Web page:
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- Open Access
Metabolic syndrome and the use of antipsychotics
© The Author(s) 2006
- Published: 28 February 2006
- Metabolic Syndrome
The introduction of second generation antipsychotics provided mental health professionals effective first line agents for the treatment of schizophrenia and other psychoses, which cause less side effects than first generation ones. The expanding use of these drugs is strongly correlated with the development of metabolic syndrome in the long-term, resulting in serious medical comorbidities of psychotic patients, such as cardiovascular events.
A Medline search was conducted in order to retrieve papers concerning metabolic syndrome as a result of antipsychotic treatment. The key words were antipsychotics, schizophrenia, diabetes, hyperlipidemia, hypertriglyceridemia, metabolic syndrome. A total of 110 papers was revealed. 35 of them were used for the purpose of this study.
Second generation antipsychotics are more likely than first generation ones to cause metabolic syndrome. The possible mechanisms are weight gain, insulin resistance, or a combination of these. It is possible that drugs with increased histamine H1 receptor affinity are more likely to cause metabolic syndrome. There are differences among them with this respect. Olanzapine is the compound associated with the greater incidence of weight gain, abnormalities in glucose-insulin homeostasis and lipid metabolism, thus resulting in the development of metabolic syndrome. Risperidone and quetiapine are less likely to cause this side effect, while ziprasidone appears having no impact in the development of metabolic syndrome. There are no sufficient data for amisulpride and aripiprazole. Clozapine has been strongly associated with metabolic adverse events, but is the most effective compound for the treatment of refractory schizophrenia.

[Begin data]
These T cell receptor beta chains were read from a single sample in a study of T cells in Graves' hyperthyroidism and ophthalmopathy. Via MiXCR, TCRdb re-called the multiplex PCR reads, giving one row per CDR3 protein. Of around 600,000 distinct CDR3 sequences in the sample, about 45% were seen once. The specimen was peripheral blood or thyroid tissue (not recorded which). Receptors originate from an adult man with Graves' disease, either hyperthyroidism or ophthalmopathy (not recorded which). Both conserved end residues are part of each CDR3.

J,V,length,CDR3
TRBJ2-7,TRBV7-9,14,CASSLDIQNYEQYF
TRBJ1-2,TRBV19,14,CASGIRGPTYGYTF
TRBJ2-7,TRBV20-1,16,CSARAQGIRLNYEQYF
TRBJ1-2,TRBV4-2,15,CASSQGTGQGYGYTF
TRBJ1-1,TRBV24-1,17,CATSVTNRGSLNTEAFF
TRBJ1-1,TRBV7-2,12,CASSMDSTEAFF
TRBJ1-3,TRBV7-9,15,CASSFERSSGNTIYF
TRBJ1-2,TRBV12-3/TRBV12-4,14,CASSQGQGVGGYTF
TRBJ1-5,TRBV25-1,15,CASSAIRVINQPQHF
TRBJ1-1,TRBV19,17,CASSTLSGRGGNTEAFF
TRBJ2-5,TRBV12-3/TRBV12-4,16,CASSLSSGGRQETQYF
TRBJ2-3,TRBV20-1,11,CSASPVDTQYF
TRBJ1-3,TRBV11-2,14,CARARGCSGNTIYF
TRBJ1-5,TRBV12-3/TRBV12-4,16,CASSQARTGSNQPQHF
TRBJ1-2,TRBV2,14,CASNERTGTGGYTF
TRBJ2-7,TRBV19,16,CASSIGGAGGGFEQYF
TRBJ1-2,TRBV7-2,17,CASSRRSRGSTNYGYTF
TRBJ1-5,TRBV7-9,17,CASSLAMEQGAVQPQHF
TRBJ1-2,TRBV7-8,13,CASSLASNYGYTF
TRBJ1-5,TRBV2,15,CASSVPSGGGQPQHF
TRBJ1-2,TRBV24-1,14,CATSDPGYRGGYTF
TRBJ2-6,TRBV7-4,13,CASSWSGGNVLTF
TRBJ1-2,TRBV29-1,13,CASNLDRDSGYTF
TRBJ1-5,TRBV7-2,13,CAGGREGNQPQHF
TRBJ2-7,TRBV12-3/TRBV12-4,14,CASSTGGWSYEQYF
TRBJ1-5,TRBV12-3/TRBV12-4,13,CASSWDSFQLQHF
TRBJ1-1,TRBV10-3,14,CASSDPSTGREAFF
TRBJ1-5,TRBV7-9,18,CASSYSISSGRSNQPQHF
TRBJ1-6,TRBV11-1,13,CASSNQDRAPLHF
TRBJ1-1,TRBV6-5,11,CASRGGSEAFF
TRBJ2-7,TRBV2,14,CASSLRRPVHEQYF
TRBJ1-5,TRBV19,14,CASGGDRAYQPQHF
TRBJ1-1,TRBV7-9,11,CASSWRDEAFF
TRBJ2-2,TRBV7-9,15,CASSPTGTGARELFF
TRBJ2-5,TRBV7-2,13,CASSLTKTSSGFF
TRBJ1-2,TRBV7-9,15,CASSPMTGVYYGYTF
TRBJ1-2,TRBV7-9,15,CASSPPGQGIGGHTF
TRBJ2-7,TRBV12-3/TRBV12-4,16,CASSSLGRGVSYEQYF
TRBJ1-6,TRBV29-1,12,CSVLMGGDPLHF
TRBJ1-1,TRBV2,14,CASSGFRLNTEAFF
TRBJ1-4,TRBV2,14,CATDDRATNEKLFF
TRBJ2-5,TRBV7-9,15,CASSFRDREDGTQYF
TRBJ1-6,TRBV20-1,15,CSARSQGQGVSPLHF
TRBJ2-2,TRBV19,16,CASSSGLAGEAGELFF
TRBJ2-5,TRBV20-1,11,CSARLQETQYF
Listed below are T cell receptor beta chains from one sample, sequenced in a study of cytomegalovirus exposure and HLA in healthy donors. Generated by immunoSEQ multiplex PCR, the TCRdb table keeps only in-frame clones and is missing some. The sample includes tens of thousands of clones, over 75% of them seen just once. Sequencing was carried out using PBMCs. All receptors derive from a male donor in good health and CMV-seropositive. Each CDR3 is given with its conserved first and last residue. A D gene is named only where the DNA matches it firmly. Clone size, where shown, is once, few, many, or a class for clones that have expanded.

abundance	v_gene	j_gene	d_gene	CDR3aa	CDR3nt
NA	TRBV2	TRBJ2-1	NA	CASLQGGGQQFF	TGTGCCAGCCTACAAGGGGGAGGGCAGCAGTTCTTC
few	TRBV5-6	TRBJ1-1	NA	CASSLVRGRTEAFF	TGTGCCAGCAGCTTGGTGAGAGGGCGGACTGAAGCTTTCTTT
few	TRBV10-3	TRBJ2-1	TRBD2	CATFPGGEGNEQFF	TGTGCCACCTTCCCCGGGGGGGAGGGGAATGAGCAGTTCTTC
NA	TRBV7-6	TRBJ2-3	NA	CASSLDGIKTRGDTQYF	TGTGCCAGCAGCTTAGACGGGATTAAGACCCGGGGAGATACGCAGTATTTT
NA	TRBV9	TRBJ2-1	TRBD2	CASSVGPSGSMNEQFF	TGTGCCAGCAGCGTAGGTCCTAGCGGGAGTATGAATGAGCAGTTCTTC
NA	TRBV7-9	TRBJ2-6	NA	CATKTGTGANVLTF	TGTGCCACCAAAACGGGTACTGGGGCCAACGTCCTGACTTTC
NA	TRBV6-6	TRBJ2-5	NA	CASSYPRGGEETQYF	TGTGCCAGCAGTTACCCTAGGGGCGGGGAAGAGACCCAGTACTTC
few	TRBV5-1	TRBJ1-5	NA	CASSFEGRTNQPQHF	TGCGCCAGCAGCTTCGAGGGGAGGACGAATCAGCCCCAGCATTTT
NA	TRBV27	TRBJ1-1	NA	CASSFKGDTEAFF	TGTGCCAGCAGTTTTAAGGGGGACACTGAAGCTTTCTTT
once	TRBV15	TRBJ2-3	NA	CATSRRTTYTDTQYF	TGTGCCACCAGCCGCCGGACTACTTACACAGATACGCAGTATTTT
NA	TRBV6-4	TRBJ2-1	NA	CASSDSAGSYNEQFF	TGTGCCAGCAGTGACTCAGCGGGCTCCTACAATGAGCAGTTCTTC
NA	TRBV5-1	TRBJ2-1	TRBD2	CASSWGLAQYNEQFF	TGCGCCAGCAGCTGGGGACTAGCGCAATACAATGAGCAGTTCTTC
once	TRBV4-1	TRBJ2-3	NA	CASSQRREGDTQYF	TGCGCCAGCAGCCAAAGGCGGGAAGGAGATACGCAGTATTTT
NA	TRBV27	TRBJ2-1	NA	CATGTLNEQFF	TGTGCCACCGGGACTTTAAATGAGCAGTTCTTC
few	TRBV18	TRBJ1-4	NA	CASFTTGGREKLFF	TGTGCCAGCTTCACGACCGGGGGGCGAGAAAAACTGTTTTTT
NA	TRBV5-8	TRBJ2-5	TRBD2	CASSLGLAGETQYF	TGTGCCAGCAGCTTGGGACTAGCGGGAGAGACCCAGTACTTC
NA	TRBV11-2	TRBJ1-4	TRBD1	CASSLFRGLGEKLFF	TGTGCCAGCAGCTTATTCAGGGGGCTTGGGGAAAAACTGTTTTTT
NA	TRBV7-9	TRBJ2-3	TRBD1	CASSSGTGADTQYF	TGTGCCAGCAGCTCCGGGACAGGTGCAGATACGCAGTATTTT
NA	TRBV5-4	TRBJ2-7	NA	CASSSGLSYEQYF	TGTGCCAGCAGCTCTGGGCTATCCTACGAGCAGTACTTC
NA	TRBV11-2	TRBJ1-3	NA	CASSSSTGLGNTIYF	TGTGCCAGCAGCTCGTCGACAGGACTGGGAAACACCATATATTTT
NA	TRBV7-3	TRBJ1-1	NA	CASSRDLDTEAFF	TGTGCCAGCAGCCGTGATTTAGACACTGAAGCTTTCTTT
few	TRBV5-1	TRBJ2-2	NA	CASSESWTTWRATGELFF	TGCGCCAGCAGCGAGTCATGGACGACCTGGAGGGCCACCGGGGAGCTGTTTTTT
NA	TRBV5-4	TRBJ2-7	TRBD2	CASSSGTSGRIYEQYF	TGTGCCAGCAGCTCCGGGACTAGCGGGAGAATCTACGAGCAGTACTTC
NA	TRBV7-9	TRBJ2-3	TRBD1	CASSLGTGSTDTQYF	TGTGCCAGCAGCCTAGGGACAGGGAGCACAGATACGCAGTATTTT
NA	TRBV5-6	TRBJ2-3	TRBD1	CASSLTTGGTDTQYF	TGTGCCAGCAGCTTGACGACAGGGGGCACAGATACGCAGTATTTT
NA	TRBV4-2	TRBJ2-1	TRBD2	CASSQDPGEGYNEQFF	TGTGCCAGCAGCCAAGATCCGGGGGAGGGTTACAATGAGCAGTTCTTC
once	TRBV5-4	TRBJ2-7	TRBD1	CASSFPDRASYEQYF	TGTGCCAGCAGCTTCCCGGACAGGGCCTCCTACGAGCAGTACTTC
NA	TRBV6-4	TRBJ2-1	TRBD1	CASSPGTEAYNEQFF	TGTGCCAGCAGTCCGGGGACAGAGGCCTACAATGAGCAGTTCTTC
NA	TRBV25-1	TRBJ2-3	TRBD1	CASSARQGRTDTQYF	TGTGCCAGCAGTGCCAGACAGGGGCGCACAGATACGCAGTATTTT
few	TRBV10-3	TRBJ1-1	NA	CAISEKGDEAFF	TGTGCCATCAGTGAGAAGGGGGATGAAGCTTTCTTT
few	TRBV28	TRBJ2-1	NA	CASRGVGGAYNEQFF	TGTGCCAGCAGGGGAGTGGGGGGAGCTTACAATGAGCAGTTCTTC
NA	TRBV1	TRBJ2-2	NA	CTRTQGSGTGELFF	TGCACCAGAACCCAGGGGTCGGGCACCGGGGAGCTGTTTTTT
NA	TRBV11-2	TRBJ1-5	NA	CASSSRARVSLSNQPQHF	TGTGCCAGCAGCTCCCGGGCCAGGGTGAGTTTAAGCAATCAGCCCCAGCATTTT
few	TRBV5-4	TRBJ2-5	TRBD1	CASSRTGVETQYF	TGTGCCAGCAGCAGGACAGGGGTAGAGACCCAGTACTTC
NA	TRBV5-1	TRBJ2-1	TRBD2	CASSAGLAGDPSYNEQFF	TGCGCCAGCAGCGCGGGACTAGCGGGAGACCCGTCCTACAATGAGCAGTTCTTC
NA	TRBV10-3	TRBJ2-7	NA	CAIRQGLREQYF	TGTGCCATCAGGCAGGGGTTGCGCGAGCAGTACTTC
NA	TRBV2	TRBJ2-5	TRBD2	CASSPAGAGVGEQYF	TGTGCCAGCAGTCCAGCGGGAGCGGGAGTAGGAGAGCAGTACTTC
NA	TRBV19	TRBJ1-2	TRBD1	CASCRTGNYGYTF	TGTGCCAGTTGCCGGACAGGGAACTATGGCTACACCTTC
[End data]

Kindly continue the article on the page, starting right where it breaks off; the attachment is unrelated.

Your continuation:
The choice of a second generation agent may be influenced by the potential risk for the development of metabolic syndrome. Some agents should be avoided or administrated with caution in patients being already at risk, such as diabetic ones, or patients with high lipid serum levels or a family history of metabolic abnormalities. If such adverse effects appear during treatment, dose reduction or switching to another agent may be appropriate. Weight, lipid and glucose serum levels should be monitored in patients receiving second generation antipsychotics and nutritional instructions should be given, as well as advice for physical exercise. Clozapine remains a special case as it is the most effective compound, but also the most likely to cause metabolic abnormalities. Careful management is required for patients who are at risk for metabolic syndrome while receiving clozapine.
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